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Date: Sun, 2 Aug 98 14:44:35 CDT
From: rich@pencil.math.missouri.edu (Rich Winkel)
Organization: PACH
Subject: DEVELOPMENT: Unemployment in Asia Alarms U.N.
Article: 40396
To: undisclosed-recipients:;
Message-ID: <bulk.18258.19980803181616@chumbly.math.missouri.edu>

/** ips.english: 432.0 **/
** Topic: DEVELOPMENT: Unemployment in Asia Alarms U.N. **
** Written 4:16 PM Jul 31, 1998 by newsdesk in cdp:ips.english **
Copyright 1998 InterPress Service, all rights reserved.
Worldwide distribution via the APC networks.

Unemployment in Asia Alarms U.N.

From IPS
28 July 1998

UNITED NATIONS, Jul 28 (IPS) - Unemployment in Asia, triggered by the ongoing financial crises in most of the region, is rising at an alarming rate, says the United Nations.

The annual U.N. World Economic and Social Survey released Monday says that unemployment has been rising sharply in a number of Asian countries, and is expected to get worse this year. The increase in the numbers of people without jobs is attributed to massive lay-offs of both skilled and unskilled workers, particularly in four Asian countries: Indonesia, Thailand, South Korea and the Philippines.

The number of unemployed in Indonesia alone is expected to be between eight million and nine million in 1998, raising the rate of unemployment there to nine percent.

In South Korea and Thailand, the jobless rates are expected to jump from a pre-crisis annual average of under three percent to six percent and eight percent respectively while in the Philippines, the unemployment rate could reach 10 percent this year. Unemployment is also up in both Hongkong and China, the report says.

The average unemployment rate throughout Asia for 1998 is expected to reach 3.5 percent compared with an average of about 2.5 percent in 1997.

The rising unemployment has forced the repatriation of foreign workers from at least three countries: Malaysia, Singapore and Thailand. "There also are serious concerns about the social situation, as the loss of wages and sharply higher inflation have substantially reduced the standard of living of wide segments of the population and pushed large numbers into the poverty," the study said.

The International Labour Organisation (ILO) has estimated that the number of people falling below the government's poverty line in Indonesia in 1998 could increase substantially from the 22.5 million in 1996.

The report says that the after-effects of the third major currency crisis of the 1990s has plunged several of the world's fastest growing economies into a severe recession, slowed world economic growth and highlighted dangerous weaknesses in the international market for financial assets.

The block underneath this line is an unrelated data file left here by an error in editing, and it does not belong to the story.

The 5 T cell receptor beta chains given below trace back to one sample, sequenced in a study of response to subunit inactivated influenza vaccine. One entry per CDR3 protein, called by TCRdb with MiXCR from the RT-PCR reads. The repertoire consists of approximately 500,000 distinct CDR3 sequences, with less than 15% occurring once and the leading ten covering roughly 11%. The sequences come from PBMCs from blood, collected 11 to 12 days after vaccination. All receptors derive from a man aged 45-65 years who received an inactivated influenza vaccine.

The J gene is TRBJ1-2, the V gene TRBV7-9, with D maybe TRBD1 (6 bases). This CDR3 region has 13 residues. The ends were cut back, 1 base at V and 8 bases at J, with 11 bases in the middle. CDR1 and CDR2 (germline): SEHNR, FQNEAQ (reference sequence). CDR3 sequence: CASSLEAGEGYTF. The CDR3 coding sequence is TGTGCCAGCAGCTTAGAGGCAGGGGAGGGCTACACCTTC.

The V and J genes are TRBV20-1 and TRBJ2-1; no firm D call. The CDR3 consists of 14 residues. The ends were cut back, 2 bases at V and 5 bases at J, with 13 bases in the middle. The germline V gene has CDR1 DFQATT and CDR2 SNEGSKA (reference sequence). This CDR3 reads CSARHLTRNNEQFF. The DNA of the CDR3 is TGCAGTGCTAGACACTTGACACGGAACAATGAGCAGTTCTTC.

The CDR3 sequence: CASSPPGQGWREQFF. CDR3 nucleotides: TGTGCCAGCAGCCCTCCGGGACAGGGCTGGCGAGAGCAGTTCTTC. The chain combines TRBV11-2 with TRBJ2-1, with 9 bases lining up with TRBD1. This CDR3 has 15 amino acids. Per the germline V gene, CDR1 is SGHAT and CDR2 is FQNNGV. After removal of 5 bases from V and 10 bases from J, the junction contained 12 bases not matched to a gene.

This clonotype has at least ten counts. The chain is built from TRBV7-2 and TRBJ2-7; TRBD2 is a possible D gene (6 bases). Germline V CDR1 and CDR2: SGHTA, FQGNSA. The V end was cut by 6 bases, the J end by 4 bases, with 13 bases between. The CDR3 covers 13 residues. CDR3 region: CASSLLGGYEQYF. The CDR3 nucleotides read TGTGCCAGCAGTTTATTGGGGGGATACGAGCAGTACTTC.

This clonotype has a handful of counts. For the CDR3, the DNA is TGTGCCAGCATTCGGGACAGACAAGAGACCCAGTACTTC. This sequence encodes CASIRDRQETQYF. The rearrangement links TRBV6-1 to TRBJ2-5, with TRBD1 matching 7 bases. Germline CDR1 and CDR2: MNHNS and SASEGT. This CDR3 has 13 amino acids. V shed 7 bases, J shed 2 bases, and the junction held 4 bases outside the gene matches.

The economic shock waves set off by a run on East Asian currencies (the two previous crises struck the Exchange Rate Mechanism of the European Union in 1992 and the Mexican peso in 1994) will slow world growth to an estimated 2.5 percent in 1998, after two straight years of better-than three percent growth.

The developing countries are the hardest hit. Growth in 1998 might not exceed three percent, after an average of about five percent in five of the six preceding years.

The economies of industrial nations are projected to grow by 2.5 percent, down from a decade-high of 2.7 percent in 1997 while the economies in transition will grow by three percent or more this year, up from 2.7 percent growth in 1997.

"What is needed at this time, according to a growing number of experts, is not more decontrol and deregulation, but more effective official oversight and market-based controls of financial markets," the survey says.

There were notable weaknesses in official oversight of the three nations at the epicentre of the crisis - Thailand, South Korea and Indonesia - as well as in the rescue programmes devised for these countries by the International Monetary Fund (IMF). The IMF programmes demanded fiscal tightening - higher taxes and reduced public spending - as well as higher interest rates as conditions for loans to shore up their battered national currencies and banking systems.

The survey says that even during the early stages of the crisis critics questioned the need for such measures in countries with no history of fiscal balances.

The severity of the ensuing recessions appear to bear out the contention that "sharply contractionary macro-economic targets set for the Asian economies by the IMF and the austerity that accompanied them were irrelevant to the real problem."

The survey says that investors and currency speculators expect countries to undertake austerity measures to boost confidence, and the IMF's stated first order of business was to restore investor confidence.



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